The fact that women in the same job make only 78 percent of what their male counterparts equal is often considered a problem for women to deal with. This is shortsighted. With increasing numbers of women becoming primary breadwinners and growing numbers of single-parent households headed by women, ensuring female workers are fairly paid should matter to everyone.
The most recent analysis of U.S. Census data found that women earned 78 cents per $1 earned by their male colleagues for doing similar work. Although there are disputes about whether this wage gap figure is accurate, few dispute that there is a gap.
The gap persists despite passage of the Equal Pay Act 40 years ago this month. The problem is that the act was passed without mechanisms to ensure its intent became reality. Four decades later, the Paycheck Fairness Act, which has twice been passed by the U.S. House, seeks to change that.
Business advocates argue that women are often paid less because they do less dangerous work than men and take time away from the work force to raise their children. This misses the point. People should be paid the same for doing comparable work. No one is arguing for nurses to be paid the same as surgeons, an example used in congressional testimony by a Hudson Institute fellow and posted on the U.S. Chamber of Commerce Web site.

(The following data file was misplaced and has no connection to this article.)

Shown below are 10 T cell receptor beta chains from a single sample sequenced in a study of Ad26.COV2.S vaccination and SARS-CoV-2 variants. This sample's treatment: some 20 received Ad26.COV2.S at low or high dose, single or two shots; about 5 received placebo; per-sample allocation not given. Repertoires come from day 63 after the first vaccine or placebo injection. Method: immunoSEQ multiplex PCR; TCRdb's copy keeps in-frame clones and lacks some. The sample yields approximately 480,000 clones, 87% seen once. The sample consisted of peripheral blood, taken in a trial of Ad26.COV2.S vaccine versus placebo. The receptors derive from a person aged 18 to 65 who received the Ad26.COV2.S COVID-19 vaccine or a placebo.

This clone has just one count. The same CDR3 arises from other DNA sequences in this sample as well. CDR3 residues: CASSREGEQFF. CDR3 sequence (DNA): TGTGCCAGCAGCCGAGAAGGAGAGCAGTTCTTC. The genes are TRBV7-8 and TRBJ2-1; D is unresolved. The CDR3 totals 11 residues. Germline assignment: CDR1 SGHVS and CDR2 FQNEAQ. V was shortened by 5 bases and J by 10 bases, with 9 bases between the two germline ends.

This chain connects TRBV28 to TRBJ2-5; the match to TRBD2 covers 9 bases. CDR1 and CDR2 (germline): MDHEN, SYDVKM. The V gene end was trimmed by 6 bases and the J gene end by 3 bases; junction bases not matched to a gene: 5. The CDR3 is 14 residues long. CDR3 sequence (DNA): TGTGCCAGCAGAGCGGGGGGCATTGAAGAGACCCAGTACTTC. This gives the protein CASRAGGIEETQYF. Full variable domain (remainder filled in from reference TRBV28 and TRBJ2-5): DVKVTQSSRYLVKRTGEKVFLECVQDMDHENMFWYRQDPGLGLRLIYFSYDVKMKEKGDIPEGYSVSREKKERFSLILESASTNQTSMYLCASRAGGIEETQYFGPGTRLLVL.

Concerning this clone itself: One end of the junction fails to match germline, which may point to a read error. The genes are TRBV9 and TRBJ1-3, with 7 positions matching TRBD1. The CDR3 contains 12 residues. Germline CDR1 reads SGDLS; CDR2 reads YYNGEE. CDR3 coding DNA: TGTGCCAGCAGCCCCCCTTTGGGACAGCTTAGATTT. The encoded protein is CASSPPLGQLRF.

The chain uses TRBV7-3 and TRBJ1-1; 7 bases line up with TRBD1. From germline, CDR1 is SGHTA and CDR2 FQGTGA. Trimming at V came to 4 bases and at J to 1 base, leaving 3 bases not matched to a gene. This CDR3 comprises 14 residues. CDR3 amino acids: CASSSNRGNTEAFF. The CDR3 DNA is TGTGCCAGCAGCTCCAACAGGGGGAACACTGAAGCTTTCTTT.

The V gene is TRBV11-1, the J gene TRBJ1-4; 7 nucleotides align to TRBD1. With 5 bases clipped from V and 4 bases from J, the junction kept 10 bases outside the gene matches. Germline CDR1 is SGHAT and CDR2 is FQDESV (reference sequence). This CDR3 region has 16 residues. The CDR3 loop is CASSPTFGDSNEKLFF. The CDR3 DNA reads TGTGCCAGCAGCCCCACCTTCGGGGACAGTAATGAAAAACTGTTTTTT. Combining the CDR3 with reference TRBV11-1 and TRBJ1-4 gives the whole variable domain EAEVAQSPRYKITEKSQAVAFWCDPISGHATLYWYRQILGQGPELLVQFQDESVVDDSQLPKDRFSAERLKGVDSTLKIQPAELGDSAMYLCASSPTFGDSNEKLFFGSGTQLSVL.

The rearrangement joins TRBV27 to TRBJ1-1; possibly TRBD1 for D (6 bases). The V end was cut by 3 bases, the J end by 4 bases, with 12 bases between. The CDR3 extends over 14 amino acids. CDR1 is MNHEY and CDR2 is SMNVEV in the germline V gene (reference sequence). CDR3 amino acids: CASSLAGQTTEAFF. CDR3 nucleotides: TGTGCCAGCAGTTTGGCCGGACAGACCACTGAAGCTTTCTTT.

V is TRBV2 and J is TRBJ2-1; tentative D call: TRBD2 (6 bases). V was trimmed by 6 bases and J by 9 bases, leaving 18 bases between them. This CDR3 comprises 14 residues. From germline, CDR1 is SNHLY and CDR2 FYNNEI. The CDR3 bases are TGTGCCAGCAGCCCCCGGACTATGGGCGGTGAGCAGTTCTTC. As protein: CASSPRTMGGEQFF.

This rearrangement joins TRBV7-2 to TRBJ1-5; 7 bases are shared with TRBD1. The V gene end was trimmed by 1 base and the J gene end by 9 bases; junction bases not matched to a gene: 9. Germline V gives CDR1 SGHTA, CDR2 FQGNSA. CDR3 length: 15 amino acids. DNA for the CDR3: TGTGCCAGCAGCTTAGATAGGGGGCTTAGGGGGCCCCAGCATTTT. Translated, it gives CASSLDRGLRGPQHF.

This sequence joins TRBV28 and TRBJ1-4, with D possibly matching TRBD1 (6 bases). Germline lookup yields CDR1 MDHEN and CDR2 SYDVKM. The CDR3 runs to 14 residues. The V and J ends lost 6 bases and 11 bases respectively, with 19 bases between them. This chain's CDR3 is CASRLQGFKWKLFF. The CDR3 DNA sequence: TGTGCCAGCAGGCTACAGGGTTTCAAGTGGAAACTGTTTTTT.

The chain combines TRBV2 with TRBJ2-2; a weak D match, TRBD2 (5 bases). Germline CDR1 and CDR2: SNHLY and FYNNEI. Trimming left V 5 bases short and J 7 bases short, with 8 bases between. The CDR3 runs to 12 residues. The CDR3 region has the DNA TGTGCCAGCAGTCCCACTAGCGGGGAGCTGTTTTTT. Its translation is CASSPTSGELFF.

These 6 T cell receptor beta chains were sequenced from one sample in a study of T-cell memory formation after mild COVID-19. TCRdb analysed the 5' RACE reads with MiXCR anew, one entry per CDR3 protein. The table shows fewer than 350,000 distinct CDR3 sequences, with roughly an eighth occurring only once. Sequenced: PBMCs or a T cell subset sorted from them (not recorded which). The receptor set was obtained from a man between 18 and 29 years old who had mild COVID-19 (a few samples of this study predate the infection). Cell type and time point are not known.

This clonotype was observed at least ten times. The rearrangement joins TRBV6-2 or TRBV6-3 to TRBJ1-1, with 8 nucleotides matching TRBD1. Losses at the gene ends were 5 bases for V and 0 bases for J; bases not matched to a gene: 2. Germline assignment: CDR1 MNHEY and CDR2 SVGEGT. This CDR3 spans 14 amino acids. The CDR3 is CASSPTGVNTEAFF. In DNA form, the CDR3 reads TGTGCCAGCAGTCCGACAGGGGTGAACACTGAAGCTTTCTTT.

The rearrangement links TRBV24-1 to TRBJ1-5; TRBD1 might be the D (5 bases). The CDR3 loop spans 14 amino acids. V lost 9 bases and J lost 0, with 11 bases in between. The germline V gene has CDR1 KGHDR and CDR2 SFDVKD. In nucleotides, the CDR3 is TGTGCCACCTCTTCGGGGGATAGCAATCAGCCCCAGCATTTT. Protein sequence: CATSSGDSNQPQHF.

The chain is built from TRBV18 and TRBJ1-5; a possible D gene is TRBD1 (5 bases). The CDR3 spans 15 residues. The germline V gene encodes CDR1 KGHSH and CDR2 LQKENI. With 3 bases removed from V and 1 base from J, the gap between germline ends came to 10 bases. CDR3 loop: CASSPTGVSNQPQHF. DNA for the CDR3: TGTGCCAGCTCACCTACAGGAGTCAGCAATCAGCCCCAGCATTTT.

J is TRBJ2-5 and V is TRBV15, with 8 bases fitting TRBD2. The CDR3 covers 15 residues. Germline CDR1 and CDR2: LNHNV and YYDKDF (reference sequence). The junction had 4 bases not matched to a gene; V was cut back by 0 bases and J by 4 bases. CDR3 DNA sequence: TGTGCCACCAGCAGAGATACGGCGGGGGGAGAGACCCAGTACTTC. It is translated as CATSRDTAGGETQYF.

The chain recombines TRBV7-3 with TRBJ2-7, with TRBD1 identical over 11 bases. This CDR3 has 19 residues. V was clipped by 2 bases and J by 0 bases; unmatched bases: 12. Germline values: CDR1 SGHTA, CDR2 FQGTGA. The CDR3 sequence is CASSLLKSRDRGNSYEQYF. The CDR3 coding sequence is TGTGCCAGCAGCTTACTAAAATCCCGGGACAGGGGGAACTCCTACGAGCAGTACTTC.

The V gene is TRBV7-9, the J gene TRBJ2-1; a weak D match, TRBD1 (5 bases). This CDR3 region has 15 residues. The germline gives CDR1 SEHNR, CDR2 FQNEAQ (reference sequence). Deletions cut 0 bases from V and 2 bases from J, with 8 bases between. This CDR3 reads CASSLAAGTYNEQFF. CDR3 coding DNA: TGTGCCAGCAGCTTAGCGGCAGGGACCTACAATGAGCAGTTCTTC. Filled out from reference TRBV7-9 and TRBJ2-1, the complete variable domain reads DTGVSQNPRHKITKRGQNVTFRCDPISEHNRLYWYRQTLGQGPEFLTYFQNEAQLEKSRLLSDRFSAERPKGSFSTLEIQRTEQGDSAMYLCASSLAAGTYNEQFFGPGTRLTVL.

The 2007 testimony by Diana Furchtgott-Roth, who served in the administrations of George Bush and George H.W. Bush, included the absurd example that Rep. Rosa DeLauro, the sponsor of the Paycheck Fairness Act, was paid the same as Rep. George Miller, the chairman of the House Education and Labor Committee. This is because their wages are set by Congress, something the Paycheck Fairness Act moves toward with pay guidelines for specific jobs.
More important, the Paycheck Fairness Act offers help to both businesses and employees to move toward pay equity. Female employees, for example, could be taught negotiating skills.
Federal legislation is unlikely to change the tendency of men and women to cluster in different careers, often with wide salary differentials. There are few women engineers and computer programmers, for example, but many women are teachers and nurses.
Sharon Barker, director of the Women’s Resource Center at the University of Maine, points out there is a mistaken belief that discrimination must be intentional. It doesn’t. Unintentionally paying women less than men is still discrimination.
It is also bad for everyone. With families increasingly dependent on women’s earnings, a smaller paycheck may means less money to spend, whether it be on health care or clothing or food. It may mean more families and children are eligible for state and federal assistance. It also means that at retirement, women generally have fewer assets than men.
Averting these consequences is why Congress should ensure that the Equal Pay Act lives up to its name.